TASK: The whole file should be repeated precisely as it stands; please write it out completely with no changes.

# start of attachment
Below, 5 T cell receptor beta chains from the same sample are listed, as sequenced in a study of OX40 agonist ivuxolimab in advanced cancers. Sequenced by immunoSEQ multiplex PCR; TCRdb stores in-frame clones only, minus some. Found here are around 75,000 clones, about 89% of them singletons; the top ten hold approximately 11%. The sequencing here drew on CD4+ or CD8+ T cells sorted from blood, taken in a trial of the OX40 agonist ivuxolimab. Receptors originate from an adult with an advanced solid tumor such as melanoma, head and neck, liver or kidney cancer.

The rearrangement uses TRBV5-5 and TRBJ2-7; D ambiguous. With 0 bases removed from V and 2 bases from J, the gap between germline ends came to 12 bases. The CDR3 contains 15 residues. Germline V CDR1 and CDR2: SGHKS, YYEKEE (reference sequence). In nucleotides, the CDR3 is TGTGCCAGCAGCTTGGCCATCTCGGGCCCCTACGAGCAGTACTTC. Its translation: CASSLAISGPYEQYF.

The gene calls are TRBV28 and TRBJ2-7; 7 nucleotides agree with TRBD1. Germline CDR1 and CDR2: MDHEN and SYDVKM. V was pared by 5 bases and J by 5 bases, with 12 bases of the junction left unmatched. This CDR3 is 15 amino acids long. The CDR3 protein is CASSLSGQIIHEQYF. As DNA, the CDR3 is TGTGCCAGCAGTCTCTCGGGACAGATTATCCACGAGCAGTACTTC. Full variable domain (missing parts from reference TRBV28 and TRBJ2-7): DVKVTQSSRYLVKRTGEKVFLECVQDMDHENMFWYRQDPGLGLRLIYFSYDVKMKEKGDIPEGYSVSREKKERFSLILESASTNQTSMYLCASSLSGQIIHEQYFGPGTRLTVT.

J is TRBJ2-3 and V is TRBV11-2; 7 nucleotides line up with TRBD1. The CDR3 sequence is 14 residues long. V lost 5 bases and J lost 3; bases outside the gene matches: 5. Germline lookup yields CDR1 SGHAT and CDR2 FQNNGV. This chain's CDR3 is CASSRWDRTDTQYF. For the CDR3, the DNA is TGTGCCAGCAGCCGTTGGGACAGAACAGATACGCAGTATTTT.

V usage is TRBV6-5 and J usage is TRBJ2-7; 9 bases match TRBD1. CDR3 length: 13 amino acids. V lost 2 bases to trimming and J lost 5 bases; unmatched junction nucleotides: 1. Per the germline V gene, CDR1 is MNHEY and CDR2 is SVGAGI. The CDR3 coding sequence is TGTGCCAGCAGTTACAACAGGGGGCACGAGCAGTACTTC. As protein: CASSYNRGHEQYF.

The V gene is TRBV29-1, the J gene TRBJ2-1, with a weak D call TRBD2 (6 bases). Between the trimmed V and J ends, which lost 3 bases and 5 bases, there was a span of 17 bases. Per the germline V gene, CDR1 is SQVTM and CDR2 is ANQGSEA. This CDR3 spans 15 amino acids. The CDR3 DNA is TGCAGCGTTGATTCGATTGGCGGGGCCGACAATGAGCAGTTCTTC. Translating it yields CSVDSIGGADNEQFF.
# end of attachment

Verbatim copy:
Below, 5 T cell receptor beta chains from the same sample are listed, as sequenced in a study of OX40 agonist ivuxolimab in advanced cancers. Sequenced by immunoSEQ multiplex PCR; TCRdb stores in-frame clones only, minus some. Found here are around 75,000 clones, about 89% of them singletons; the top ten hold approximately 11%. The sequencing here drew on CD4+ or CD8+ T cells sorted from blood, taken in a trial of the OX40 agonist ivuxolimab. Receptors originate from an adult with an advanced solid tumor such as melanoma, head and neck, liver or kidney cancer.

The rearrangement uses TRBV5-5 and TRBJ2-7; D ambiguous. With 0 bases removed from V and 2 bases from J, the gap between germline ends came to 12 bases. The CDR3 contains 15 residues. Germline V CDR1 and CDR2: SGHKS, YYEKEE (reference sequence). In nucleotides, the CDR3 is TGTGCCAGCAGCTTGGCCATCTCGGGCCCCTACGAGCAGTACTTC. Its translation: CASSLAISGPYEQYF.

The gene calls are TRBV28 and TRBJ2-7; 7 nucleotides agree with TRBD1. Germline CDR1 and CDR2: MDHEN and SYDVKM. V was pared by 5 bases and J by 5 bases, with 12 bases of the junction left unmatched. This CDR3 is 15 amino acids long. The CDR3 protein is CASSLSGQIIHEQYF. As DNA, the CDR3 is TGTGCCAGCAGTCTCTCGGGACAGATTATCCACGAGCAGTACTTC. Full variable domain (missing parts from reference TRBV28 and TRBJ2-7): DVKVTQSSRYLVKRTGEKVFLECVQDMDHENMFWYRQDPGLGLRLIYFSYDVKMKEKGDIPEGYSVSREKKERFSLILESASTNQTSMYLCASSLSGQIIHEQYFGPGTRLTVT.

J is TRBJ2-3 and V is TRBV11-2; 7 nucleotides line up with TRBD1. The CDR3 sequence is 14 residues long. V lost 5 bases and J lost 3; bases outside the gene matches: 5. Germline lookup yields CDR1 SGHAT and CDR2 FQNNGV. This chain's CDR3 is CASSRWDRTDTQYF. For the CDR3, the DNA is TGTGCCAGCAGCCGTTGGGACAGAACAGATACGCAGTATTTT.

V usage is TRBV6-5 and J usage is TRBJ2-7; 9 bases match TRBD1. CDR3 length: 13 amino acids. V lost 2 bases to trimming and J lost 5 bases; unmatched junction nucleotides: 1. Per the germline V gene, CDR1 is MNHEY and CDR2 is SVGAGI. The CDR3 coding sequence is TGTGCCAGCAGTTACAACAGGGGGCACGAGCAGTACTTC. As protein: CASSYNRGHEQYF.

The V gene is TRBV29-1, the J gene TRBJ2-1, with a weak D call TRBD2 (6 bases). Between the trimmed V and J ends, which lost 3 bases and 5 bases, there was a span of 17 bases. Per the germline V gene, CDR1 is SQVTM and CDR2 is ANQGSEA. This CDR3 spans 15 amino acids. The CDR3 DNA is TGCAGCGTTGATTCGATTGGCGGGGCCGACAATGAGCAGTTCTTC. Translating it yields CSVDSIGGADNEQFF.